To mere mortals, executive pay can sometimes seem out of this world.
Gary Cohn, the former Goldman Sachs No2 who is now director of the National Economic Council in the US, was awarded $284m (£227m) by the Wall St bank upon departure. In the UK, the best paid chief executive is WPP’s Sir Martin Sorrell, whose £63m pay packet hogged the headlines last year.
Vast payouts under controversial long-term incentive plans (LTIPs) were one reason why shareholder protests over executive pay reached a five-year high in 2016. BP, Reckitt Benckiser, and Anglo American were among the other big companies to experience a backlash from investors.
This year, those tipped as most likely to face a new round of shareholder ire over their remuneration plans again include BP and WPP, as well as Sports Direct and Liberty Media.
Last week, the mooted spring unrest kicked off early when cigarette maker Imperial Brands withdrew plans to raise its chief executive’s pay in the face of shareholder opposition. Sky-high pay may seem out of tune with the times, but it only deserves to be shot down when it runs way out of sync with investor returns.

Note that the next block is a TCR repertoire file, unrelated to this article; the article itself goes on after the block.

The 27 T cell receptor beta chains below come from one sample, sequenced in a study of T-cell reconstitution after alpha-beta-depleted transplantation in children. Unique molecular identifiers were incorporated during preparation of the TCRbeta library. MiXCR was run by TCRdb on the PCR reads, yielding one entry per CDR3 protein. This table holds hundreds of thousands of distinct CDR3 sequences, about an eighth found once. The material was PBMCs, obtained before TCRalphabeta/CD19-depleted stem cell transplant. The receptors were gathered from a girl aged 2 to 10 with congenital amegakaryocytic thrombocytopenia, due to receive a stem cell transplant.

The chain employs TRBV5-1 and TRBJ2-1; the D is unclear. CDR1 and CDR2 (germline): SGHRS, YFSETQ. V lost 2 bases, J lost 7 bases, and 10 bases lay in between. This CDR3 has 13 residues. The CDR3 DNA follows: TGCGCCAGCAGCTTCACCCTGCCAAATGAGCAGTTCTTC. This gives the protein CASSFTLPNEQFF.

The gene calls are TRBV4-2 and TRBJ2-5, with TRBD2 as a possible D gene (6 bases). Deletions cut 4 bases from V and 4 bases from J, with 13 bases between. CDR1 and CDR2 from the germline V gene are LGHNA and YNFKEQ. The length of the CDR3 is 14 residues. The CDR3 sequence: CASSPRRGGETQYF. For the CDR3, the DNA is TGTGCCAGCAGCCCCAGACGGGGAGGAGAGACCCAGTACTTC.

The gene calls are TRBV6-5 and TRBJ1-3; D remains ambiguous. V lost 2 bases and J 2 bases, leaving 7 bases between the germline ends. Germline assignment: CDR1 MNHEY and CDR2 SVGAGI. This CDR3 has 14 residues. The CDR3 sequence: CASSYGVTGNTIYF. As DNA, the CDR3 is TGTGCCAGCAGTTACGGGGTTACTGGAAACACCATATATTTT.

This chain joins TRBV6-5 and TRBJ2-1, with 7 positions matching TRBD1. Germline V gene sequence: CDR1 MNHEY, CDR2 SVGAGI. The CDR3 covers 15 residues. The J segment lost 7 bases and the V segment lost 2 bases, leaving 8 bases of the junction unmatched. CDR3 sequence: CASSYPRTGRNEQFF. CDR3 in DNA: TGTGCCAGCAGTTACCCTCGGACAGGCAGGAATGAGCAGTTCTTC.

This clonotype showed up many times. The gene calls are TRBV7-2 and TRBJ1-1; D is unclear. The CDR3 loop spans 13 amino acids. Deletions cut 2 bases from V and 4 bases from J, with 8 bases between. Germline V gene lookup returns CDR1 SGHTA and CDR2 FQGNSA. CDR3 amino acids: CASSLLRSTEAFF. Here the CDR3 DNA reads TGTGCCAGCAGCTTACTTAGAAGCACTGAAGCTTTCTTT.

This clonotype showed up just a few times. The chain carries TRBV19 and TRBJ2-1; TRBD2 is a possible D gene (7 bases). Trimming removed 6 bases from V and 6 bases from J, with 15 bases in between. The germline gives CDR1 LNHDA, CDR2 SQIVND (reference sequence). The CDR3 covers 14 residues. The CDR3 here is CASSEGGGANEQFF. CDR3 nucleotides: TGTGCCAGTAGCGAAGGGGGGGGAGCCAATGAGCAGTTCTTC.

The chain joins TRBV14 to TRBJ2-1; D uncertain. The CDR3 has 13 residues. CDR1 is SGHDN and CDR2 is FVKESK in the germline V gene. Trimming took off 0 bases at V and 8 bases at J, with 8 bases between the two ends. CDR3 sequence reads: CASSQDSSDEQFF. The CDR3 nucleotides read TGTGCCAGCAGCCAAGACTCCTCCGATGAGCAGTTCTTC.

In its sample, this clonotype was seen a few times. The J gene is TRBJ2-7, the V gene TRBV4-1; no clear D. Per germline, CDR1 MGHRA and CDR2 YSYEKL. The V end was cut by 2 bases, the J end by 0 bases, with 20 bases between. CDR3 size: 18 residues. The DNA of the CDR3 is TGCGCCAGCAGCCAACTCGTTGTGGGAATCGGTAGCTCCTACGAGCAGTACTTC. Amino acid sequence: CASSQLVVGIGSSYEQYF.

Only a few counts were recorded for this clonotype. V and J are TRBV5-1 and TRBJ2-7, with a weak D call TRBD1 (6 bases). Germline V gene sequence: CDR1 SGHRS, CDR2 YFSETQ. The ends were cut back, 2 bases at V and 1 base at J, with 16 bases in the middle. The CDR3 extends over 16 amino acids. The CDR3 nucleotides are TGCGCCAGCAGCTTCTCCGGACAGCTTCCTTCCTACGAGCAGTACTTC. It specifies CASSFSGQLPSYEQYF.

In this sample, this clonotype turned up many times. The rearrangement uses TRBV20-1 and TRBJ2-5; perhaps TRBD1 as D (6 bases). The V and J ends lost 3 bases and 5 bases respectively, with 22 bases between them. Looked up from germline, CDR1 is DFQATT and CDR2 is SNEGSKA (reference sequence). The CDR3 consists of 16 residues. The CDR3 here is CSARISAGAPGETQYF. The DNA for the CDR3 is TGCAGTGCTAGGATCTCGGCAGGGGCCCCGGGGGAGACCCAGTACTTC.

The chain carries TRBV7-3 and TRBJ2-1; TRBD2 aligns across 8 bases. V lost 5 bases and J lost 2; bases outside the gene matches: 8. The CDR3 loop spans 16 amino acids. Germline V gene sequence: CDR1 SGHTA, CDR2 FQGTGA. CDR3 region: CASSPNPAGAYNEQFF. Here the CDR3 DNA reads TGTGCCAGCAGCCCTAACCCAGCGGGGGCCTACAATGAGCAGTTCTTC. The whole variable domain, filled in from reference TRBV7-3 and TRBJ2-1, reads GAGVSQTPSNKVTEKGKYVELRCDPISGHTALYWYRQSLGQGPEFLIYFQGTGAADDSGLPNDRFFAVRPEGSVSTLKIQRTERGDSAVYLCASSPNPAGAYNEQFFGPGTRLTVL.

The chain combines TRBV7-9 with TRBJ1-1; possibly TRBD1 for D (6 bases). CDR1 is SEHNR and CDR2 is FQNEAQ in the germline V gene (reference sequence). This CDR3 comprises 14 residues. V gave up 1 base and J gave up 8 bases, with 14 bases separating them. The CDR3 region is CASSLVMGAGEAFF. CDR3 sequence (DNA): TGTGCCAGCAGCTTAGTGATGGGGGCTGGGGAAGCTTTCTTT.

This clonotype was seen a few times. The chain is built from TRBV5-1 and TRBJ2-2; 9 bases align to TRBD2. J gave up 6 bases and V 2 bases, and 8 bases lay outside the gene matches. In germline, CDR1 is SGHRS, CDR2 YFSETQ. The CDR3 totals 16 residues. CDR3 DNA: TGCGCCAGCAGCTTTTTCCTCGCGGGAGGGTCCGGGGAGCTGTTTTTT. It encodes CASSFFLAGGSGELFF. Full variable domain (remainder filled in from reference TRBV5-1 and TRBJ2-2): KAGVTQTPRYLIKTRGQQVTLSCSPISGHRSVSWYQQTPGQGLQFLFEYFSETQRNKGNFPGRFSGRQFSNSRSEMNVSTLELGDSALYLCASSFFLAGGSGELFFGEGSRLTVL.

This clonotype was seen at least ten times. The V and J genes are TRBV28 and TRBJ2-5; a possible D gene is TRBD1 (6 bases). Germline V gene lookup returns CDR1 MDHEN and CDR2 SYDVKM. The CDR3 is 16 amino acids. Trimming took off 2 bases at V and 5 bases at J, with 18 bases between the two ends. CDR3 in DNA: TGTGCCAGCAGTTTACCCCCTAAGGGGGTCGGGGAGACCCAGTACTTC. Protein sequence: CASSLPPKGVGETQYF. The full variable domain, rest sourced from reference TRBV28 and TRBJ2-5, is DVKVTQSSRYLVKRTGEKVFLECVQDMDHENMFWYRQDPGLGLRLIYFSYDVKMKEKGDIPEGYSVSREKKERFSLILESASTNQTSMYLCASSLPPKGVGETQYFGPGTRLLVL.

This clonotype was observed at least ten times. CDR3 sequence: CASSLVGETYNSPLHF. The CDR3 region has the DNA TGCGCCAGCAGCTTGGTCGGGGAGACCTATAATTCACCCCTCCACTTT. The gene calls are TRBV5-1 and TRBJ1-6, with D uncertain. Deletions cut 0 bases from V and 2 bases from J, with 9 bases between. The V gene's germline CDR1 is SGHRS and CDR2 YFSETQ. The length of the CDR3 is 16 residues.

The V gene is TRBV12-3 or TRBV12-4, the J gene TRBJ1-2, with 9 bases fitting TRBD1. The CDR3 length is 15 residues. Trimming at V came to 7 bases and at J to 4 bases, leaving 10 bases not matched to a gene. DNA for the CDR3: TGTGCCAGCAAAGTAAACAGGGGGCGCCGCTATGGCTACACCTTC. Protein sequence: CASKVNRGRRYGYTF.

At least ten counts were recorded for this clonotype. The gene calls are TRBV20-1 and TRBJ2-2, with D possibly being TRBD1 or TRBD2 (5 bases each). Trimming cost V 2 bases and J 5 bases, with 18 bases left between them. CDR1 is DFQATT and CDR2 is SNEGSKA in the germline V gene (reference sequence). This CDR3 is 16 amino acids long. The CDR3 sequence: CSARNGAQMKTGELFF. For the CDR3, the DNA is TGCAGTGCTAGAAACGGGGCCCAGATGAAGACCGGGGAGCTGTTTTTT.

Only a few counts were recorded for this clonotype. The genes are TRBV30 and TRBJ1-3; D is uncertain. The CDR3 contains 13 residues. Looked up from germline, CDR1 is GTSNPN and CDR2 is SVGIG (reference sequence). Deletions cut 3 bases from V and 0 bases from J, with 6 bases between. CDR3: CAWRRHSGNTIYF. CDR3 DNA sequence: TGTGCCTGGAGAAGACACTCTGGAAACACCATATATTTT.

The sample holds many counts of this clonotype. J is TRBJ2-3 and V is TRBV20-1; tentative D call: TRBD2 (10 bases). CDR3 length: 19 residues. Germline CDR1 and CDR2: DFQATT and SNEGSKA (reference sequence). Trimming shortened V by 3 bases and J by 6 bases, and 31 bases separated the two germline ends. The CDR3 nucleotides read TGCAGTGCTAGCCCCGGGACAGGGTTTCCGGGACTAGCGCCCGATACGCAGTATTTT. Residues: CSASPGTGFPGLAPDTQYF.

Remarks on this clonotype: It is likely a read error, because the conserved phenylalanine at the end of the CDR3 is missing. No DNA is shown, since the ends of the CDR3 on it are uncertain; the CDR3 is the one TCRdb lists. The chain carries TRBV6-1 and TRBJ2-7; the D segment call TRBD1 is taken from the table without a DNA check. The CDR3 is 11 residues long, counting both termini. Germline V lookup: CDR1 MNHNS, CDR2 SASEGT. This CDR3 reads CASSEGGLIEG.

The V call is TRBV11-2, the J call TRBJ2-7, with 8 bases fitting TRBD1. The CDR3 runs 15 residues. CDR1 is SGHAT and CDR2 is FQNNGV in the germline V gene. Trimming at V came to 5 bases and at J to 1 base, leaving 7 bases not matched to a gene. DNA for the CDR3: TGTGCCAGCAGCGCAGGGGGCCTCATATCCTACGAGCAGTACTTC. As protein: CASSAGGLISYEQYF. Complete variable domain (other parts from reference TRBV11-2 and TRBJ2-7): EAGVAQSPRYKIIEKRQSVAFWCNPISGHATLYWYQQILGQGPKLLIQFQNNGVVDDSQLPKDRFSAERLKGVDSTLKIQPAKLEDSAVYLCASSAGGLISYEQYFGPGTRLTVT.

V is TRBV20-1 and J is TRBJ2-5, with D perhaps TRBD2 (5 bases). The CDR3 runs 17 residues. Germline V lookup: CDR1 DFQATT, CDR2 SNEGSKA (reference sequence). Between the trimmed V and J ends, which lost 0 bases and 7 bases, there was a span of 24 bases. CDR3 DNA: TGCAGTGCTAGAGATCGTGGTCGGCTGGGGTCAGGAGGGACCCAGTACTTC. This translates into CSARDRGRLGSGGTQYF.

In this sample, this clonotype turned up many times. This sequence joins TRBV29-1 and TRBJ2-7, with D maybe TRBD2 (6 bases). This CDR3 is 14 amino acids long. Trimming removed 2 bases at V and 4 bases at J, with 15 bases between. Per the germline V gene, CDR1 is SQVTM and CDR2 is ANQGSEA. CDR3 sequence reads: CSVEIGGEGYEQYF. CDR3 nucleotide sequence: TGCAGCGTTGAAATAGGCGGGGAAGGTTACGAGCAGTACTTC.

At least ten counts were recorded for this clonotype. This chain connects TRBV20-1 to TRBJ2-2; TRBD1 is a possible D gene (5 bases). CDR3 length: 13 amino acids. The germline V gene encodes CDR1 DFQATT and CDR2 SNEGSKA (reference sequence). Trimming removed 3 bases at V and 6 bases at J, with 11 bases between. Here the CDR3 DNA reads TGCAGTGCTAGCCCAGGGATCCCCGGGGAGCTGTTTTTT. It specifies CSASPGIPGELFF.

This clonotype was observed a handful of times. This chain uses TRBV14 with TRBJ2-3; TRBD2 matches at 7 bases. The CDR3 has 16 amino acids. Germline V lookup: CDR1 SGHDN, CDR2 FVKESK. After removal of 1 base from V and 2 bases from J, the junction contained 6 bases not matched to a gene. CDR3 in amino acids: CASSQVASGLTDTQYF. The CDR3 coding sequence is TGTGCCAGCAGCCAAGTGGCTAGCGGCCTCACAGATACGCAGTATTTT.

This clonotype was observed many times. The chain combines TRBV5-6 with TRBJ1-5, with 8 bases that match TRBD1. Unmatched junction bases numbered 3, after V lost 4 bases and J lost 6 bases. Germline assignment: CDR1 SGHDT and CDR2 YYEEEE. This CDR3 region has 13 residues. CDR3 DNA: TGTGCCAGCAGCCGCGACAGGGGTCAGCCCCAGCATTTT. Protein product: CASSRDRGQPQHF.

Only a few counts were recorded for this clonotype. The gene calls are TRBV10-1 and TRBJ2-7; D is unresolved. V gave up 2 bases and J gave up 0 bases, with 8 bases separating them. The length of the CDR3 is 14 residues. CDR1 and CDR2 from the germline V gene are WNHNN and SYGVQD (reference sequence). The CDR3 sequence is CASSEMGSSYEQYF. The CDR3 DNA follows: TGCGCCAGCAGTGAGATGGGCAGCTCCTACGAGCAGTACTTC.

The widespread shareholder agitation is due to a combination of social, political and financial pressures. A government green paper on reforming executive pay, which recommends publishing pay ratios comparing chief executive pay with that of average workers, will close to consultation this week.
Potential reforms may be some way off but they are already acting as a stick for change. Royal Bank of Scotland, for example, is looking to overhaul its LTIPs. In other words companies are wising up to the fact that the needle is moving on pay.
It is no longer just an issue for the banker-bashers and the Corbyn-backers. Indeed, calls for change are coming from some of the City’s leading players.
Last month, BlackRock, the asset management behemoth, demanded an end to pay awards that outpace those of ordinary employees. They’re far from the only asset manger to step up and take a lead on this issue.
Shareholders are again limbering up to take a stand on pay – as befits their role. Reform in this area is always best driven by shareholder and investor sentiment, rather than by legislative action from central government. By talking the talk on executive pay reform, Theresa May is encouraging firms to get ahead of the curve and take action at an industry level.